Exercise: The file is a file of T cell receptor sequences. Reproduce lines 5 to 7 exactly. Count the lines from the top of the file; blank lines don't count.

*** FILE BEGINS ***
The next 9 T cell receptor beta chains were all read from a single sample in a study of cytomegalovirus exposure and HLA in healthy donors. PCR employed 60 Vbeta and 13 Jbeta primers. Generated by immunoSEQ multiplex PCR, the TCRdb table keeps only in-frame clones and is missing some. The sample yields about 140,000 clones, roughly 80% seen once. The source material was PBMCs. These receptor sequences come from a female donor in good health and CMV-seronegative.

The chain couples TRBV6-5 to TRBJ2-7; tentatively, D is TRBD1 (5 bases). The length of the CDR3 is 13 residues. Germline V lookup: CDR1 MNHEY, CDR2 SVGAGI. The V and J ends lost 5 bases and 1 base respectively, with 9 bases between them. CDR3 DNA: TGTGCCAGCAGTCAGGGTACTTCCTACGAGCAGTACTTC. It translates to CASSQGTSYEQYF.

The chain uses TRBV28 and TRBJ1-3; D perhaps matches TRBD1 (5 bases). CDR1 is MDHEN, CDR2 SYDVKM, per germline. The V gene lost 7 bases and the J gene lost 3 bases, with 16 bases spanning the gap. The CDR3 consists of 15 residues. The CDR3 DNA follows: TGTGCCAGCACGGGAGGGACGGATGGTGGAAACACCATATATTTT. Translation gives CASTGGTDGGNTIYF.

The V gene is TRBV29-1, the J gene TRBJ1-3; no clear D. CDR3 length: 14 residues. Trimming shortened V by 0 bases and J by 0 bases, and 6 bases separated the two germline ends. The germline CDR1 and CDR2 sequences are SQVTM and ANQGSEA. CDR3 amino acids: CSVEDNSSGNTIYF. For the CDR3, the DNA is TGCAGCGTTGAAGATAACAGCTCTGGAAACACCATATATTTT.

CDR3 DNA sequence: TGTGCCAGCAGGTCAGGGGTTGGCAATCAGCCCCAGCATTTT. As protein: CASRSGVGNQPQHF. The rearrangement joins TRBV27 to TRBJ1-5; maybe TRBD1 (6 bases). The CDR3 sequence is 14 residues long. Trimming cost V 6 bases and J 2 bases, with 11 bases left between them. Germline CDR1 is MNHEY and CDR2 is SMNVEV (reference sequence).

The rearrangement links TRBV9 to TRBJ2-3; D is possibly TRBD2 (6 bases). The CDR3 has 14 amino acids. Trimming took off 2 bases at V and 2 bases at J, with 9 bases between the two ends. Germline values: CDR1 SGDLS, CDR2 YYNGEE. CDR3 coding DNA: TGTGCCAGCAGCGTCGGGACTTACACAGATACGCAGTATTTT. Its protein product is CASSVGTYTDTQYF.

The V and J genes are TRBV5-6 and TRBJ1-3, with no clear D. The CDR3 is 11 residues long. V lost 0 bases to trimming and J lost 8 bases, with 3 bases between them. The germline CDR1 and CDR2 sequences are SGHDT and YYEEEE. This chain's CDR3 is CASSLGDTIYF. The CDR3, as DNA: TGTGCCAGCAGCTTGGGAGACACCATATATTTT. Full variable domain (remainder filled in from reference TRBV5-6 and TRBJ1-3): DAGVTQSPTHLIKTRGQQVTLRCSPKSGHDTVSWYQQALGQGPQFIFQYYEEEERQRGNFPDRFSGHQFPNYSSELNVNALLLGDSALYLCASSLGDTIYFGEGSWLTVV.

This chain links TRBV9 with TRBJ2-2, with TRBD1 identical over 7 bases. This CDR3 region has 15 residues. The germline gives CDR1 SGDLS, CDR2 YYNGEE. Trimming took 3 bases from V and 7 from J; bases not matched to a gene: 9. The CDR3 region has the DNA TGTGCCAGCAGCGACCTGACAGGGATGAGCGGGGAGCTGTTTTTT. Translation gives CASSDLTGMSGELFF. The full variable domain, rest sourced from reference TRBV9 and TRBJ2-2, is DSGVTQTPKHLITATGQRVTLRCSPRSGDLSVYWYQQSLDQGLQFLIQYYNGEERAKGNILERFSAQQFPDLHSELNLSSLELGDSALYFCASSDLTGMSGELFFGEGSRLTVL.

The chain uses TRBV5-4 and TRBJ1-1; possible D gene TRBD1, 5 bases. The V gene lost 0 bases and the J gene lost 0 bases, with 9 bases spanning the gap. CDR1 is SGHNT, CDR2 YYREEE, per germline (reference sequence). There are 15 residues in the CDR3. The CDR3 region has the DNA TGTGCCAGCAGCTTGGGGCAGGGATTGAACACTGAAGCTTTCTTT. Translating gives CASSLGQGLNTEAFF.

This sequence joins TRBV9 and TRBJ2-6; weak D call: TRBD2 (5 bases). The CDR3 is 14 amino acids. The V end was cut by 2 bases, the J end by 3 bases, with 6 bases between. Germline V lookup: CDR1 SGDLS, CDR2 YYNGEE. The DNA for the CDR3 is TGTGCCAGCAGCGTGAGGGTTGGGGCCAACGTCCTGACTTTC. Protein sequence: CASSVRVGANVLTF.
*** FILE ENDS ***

CDR3 DNA sequence: TGTGCCAGCAGGTCAGGGGTTGGCAATCAGCCCCAGCATTTT. As protein: CASRSGVGNQPQHF. The rearrangement joins TRBV27 to TRBJ1-5; maybe TRBD1 (6 bases). The CDR3 sequence is 14 residues long. Trimming cost V 6 bases and J 2 bases, with 11 bases left between them. Germline CDR1 is MNHEY and CDR2 is SMNVEV (reference sequence).

The rearrangement links TRBV9 to TRBJ2-3; D is possibly TRBD2 (6 bases). The CDR3 has 14 amino acids. Trimming took off 2 bases at V and 2 bases at J, with 9 bases between the two ends. Germline values: CDR1 SGDLS, CDR2 YYNGEE. CDR3 coding DNA: TGTGCCAGCAGCGTCGGGACTTACACAGATACGCAGTATTTT. Its protein product is CASSVGTYTDTQYF.

The V and J genes are TRBV5-6 and TRBJ1-3, with no clear D. The CDR3 is 11 residues long. V lost 0 bases to trimming and J lost 8 bases, with 3 bases between them. The germline CDR1 and CDR2 sequences are SGHDT and YYEEEE. This chain's CDR3 is CASSLGDTIYF. The CDR3, as DNA: TGTGCCAGCAGCTTGGGAGACACCATATATTTT. Full variable domain (remainder filled in from reference TRBV5-6 and TRBJ1-3): DAGVTQSPTHLIKTRGQQVTLRCSPKSGHDTVSWYQQALGQGPQFIFQYYEEEERQRGNFPDRFSGHQFPNYSSELNVNALLLGDSALYLCASSLGDTIYFGEGSWLTVV.